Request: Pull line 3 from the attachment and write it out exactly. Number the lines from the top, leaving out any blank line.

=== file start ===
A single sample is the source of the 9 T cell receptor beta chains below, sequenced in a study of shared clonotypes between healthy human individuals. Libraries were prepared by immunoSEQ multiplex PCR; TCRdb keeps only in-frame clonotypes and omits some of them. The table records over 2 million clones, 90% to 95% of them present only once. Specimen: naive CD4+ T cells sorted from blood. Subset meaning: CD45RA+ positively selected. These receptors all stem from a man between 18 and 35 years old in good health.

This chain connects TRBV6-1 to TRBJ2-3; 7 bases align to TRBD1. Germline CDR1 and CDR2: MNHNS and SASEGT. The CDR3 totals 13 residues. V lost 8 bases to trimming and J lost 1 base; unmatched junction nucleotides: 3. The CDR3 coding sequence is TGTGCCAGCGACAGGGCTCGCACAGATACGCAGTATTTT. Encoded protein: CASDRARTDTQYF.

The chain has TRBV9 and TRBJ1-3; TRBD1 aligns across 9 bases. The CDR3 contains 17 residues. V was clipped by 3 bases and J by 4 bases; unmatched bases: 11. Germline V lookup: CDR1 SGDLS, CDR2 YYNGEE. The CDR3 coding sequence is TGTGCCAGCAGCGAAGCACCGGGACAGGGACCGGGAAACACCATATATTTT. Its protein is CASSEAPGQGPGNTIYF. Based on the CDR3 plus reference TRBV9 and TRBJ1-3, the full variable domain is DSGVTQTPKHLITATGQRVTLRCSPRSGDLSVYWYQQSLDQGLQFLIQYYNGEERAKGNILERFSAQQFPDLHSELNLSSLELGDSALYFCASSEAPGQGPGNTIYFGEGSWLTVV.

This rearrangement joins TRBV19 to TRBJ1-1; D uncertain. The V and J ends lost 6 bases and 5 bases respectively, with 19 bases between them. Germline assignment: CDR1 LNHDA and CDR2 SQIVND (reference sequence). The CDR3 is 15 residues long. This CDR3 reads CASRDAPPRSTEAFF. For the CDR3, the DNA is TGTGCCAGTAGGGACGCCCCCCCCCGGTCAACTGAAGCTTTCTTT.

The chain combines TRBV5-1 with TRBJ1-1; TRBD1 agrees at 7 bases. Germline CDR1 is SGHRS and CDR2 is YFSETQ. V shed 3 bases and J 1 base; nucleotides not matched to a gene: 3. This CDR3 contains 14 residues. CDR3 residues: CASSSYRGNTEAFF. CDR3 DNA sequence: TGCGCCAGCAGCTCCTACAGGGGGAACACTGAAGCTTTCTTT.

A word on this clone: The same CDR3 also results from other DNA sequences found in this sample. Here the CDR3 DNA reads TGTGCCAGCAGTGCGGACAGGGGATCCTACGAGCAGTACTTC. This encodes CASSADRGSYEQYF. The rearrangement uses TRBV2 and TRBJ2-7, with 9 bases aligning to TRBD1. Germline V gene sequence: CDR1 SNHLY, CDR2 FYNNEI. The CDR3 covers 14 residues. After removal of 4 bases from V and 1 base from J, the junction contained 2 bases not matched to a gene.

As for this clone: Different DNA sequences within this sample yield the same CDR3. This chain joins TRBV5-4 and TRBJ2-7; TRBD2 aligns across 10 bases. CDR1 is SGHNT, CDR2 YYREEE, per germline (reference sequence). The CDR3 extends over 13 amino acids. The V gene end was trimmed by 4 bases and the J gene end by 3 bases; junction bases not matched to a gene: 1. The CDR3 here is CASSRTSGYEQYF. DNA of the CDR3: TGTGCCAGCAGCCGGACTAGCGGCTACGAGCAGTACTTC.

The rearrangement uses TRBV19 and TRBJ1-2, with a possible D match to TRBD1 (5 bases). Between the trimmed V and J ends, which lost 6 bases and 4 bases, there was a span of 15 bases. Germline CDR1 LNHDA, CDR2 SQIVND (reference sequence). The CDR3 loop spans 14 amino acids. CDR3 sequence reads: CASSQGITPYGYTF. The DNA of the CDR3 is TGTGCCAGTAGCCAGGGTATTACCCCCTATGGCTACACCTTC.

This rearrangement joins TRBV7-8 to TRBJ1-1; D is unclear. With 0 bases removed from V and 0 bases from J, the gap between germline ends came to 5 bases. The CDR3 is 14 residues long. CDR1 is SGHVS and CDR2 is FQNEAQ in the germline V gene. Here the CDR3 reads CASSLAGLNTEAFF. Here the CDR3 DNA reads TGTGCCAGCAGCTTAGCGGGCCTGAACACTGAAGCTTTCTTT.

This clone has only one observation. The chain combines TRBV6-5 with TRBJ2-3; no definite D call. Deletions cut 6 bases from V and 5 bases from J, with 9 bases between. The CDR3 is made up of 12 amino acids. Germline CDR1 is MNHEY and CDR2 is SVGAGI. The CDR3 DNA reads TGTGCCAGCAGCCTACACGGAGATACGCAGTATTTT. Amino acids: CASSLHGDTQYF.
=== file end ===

The chain has TRBV9 and TRBJ1-3; TRBD1 aligns across 9 bases. The CDR3 contains 17 residues. V was clipped by 3 bases and J by 4 bases; unmatched bases: 11. Germline V lookup: CDR1 SGDLS, CDR2 YYNGEE. The CDR3 coding sequence is TGTGCCAGCAGCGAAGCACCGGGACAGGGACCGGGAAACACCATATATTTT. Its protein is CASSEAPGQGPGNTIYF. Based on the CDR3 plus reference TRBV9 and TRBJ1-3, the full variable domain is DSGVTQTPKHLITATGQRVTLRCSPRSGDLSVYWYQQSLDQGLQFLIQYYNGEERAKGNILERFSAQQFPDLHSELNLSSLELGDSALYFCASSEAPGQGPGNTIYFGEGSWLTVV.